In school, Nadine had been taught both how to crack a neck and how not to crack a neck.  The latter instruction shared a lot with a small part of a lesson given to US Navy Seals in early training, except that they are told to do it when the moment so calls, without hesitation.

The first time, with Wallace  the postman from Framingham lying face down on the table, was messy.  There was a gigantic "Ow!!!!," and she had to put her right hand over his mouth as she snapped at it again, more vigorously.  After that (four more times in all), death was almost instantaneous, as she intended.

Then there was the problem of how to dispose of the bodies.  In this she took instruction from Walter White in "Breaking Bad" but, notwithstanding her physical strength and fitness, it was difficult to get her victims into the tubs, and then to get the tubs into the basement.  It helped that her therapy table could be raised and lowered and that it was on casters. 

The principal chemical that she used in this disposal exercise was a brilliant, cobalt blue.

Her last victim was a wiry little guy who called himself Chicky Belmondo.  In his 50s, he lived alone.  He was in truth an erudite man, largely self educated.  He seemed to have collected thousands of factoids, and not dull ones, and beyond that almost never to have forgotten one.

That's how it came to pass that Nadine had this epiphany while still holding Chicky's head between her strong hands, that every one of those factoids must have been coded somehow, physically, in his brain.  (She was, after all, a strict materialist, not a dualist or other philosophical romantic.)  Now that he was instantly dead, they would still be so coded for a little while, but it would be impossible to access them.  Maybe someday, she thought, scientists would figure out not how to transport them to another brain, resting in formaldehyde on a laboratory shelf, but how to upload them into silicon at virtually the moment of death.  With this passing thought, Nadine absolved herself.  Clearly she wanted the best for mankind, even if some would say that her methods in critical respects were unsound.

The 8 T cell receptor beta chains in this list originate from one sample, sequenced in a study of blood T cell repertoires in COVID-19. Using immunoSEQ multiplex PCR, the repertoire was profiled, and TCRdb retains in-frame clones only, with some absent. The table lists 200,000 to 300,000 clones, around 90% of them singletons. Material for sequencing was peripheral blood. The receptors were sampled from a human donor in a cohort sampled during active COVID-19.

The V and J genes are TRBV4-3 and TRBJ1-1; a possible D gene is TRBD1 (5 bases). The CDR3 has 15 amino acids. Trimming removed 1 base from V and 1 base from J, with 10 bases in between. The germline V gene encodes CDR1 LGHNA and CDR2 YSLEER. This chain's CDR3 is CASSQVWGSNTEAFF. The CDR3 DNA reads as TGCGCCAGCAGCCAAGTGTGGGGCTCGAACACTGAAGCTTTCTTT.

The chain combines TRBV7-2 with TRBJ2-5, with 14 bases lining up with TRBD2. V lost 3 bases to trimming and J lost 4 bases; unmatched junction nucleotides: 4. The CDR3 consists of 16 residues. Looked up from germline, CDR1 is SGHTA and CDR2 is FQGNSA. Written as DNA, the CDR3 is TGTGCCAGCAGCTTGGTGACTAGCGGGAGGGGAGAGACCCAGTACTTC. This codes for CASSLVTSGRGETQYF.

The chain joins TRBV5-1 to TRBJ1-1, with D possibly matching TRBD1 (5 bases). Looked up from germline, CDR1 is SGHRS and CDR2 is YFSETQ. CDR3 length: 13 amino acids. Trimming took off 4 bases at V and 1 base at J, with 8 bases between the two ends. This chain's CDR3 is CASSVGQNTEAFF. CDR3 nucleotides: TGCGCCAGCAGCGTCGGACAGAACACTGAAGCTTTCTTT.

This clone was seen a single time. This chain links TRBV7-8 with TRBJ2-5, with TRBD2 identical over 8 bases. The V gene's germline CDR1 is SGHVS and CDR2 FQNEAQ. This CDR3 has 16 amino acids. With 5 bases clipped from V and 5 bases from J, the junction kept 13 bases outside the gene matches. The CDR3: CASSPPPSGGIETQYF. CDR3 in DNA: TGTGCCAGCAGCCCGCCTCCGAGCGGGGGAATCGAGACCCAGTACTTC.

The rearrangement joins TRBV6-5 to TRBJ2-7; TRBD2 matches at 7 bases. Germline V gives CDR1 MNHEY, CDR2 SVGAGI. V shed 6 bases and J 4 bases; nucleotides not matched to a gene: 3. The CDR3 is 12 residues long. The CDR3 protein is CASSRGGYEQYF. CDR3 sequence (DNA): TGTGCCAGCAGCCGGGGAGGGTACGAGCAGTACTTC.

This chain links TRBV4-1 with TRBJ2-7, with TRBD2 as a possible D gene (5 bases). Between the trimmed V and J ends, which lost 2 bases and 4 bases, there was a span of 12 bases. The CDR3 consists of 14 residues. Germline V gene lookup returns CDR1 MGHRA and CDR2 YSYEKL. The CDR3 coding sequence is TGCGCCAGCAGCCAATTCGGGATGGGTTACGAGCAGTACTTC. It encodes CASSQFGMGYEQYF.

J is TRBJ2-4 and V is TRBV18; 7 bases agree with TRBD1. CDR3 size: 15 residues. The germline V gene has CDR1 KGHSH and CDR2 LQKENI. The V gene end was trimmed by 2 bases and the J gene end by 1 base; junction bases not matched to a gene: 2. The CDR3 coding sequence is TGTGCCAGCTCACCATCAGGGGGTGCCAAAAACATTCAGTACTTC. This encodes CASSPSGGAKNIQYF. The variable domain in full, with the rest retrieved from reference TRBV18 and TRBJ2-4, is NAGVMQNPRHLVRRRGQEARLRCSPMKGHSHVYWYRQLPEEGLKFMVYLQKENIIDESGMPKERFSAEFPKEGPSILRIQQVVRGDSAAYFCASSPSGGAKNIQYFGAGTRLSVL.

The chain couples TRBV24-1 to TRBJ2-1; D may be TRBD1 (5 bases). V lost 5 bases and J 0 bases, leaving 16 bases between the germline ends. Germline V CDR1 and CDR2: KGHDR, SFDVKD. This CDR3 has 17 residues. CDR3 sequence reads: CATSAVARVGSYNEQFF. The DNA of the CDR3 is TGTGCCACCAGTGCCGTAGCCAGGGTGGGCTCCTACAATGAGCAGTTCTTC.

Tuesday, September 7, 2021


The Peasants Sounded a Hard Vengeance

Their pitchforks once rusted shined now clear and clean.  They pointed at every compass quadrant and at all of the interstices between.

The children formed a busy hub around a maypole that they themselves had erected.  They handed cider out in tin cups, from a central horses' trough, cleaned especially for the purpose.

Everyone waited in stillness for the battle to begin.


The TV Indians used to snap an arrow in half, as a sign of peace.

Thursday, September 2, 2021


A Nearly Biblical Rain Last Night

The remains of Hurricane Ida.  They came into our neighborhood, strangely, on an east wind, not south or southwesterly.  Does that imply some residual strong rotation?

My poor little emerald green skiff will be full to the gunwales with water that was scooped up last week in the Gulf of Mexico, east of the Yucatan, only to be deposited in a river that runs into the Gulf of Maine.  Lately the currents in the river have run, I'm told, to seven knots, which seems possible only if the astronomical high tides got a boost from the overflowing river runoff.

Who said "The Fire Next Time?"

Wednesday, September 1, 2021


In a Prior Life

For an act both noble and reckless, on a promontory in the far southwest, in the time of Cromwell, my wrists were bound tightly together behind a wooden post with thin straplets of raw leather.  (Rubber did not yet exist, except as a white sap that bled from the trees in the Amazon and in the land that we know now as Indonesia.)

My executioners -- there were three of them -- bore heavy crossbows and wore metal helmets hung with mail to better disguise their faces.  

Someone -- I know not who -- shouted out that I must "Take [My] Punishment Like a Manne!"  The core personality on display being the same as the one that I carry today, this could never be possible.  I squirmed against the post like a maggot, and my bowels turned to mush.  The crowd -- including children in the crowd -- accordingly lost all respect for me in my last hour.

And then the heavy-headed arrows flew.  And then, as the book foretells, my soul was finally "unclenched."


It is a law of nature that the remorse will be felt that is not felt by the remorseless.